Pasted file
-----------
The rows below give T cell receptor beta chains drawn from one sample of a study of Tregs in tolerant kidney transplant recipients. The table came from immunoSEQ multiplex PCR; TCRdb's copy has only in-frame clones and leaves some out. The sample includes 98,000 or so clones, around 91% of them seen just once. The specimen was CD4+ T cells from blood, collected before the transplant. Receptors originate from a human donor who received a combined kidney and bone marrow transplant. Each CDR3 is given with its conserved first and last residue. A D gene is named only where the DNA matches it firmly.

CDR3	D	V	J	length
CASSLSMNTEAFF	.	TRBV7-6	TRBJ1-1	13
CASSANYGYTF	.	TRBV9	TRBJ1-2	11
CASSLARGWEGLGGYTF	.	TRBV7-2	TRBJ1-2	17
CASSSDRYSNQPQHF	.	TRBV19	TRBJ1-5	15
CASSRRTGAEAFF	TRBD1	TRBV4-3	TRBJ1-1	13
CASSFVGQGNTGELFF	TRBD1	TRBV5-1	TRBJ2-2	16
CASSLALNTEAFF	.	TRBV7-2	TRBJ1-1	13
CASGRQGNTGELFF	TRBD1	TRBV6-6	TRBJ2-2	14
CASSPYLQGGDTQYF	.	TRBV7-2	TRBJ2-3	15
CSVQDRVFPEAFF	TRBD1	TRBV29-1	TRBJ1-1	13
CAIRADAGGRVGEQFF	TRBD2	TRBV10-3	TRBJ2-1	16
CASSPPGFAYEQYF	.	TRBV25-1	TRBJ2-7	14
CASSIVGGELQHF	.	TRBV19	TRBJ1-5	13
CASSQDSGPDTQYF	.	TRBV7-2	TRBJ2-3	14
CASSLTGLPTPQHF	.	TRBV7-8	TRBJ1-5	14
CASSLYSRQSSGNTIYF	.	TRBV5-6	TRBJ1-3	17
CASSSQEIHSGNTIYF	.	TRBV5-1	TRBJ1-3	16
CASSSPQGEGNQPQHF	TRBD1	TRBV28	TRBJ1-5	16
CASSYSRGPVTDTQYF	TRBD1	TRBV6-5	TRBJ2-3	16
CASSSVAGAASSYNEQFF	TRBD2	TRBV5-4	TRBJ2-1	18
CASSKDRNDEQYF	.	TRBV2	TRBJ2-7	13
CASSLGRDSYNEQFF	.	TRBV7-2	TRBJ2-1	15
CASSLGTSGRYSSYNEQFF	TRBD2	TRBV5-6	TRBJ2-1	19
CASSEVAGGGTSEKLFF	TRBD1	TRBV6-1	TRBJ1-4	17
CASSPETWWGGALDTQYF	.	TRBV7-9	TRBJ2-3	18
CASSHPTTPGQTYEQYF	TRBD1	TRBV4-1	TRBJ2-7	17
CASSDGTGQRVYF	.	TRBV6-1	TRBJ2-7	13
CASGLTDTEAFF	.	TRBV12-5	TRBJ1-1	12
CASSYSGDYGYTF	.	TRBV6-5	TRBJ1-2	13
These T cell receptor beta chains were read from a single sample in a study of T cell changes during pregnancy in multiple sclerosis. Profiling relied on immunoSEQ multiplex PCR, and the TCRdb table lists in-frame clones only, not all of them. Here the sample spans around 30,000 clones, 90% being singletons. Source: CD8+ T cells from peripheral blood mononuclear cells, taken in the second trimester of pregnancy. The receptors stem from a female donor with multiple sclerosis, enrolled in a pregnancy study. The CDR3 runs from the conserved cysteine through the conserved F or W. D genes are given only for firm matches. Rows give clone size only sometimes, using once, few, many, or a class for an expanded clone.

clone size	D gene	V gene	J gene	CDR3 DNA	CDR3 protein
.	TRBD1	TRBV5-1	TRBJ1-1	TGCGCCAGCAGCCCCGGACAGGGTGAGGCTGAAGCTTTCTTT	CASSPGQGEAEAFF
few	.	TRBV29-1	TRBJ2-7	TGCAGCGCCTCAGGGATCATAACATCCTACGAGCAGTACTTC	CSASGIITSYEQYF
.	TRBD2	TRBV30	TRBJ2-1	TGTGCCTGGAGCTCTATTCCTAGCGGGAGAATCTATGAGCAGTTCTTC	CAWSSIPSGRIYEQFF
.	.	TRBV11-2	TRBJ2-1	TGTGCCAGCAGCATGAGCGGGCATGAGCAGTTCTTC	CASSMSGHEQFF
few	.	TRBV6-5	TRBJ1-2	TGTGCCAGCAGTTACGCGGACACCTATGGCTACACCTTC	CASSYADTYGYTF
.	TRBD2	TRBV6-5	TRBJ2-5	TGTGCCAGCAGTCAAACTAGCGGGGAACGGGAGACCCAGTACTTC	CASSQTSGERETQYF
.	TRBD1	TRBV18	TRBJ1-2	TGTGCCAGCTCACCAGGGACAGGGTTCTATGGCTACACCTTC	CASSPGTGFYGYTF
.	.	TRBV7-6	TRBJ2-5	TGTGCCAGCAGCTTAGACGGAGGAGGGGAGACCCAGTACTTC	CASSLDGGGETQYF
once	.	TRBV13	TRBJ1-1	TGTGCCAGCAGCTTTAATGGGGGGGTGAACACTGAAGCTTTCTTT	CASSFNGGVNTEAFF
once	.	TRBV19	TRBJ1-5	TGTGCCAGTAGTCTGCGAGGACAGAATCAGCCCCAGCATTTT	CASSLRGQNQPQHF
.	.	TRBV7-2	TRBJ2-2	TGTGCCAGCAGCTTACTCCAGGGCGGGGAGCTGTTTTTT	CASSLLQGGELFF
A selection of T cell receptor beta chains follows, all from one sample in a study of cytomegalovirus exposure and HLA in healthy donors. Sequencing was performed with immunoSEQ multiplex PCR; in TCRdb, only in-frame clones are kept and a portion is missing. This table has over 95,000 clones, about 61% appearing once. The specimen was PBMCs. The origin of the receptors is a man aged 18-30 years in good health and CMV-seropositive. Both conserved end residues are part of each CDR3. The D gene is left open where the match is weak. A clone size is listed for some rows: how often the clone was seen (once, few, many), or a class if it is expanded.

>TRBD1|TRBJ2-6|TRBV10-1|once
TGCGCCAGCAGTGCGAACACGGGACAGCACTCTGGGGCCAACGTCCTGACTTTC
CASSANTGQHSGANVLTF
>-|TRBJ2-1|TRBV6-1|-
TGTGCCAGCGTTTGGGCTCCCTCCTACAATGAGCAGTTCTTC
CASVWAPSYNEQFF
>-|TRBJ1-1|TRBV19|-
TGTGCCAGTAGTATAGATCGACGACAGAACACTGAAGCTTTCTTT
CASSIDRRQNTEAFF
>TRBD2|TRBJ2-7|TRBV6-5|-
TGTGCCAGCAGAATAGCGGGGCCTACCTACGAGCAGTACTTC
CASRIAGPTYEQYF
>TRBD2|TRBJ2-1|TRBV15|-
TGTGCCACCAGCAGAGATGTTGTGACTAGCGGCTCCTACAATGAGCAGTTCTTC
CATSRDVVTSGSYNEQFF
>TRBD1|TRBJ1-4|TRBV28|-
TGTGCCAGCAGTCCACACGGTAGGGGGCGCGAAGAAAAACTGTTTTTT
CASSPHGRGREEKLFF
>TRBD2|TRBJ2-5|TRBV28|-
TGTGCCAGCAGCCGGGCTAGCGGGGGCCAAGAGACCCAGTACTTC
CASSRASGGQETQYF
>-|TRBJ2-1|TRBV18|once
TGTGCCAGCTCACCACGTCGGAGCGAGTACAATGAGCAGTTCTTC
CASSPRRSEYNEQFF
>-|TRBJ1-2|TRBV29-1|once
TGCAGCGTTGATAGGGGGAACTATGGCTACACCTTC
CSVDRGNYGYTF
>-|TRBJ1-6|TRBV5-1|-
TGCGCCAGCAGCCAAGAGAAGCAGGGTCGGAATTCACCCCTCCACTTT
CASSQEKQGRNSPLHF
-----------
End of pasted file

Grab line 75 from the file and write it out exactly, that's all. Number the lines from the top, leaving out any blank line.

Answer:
CASSQEKQGRNSPLHF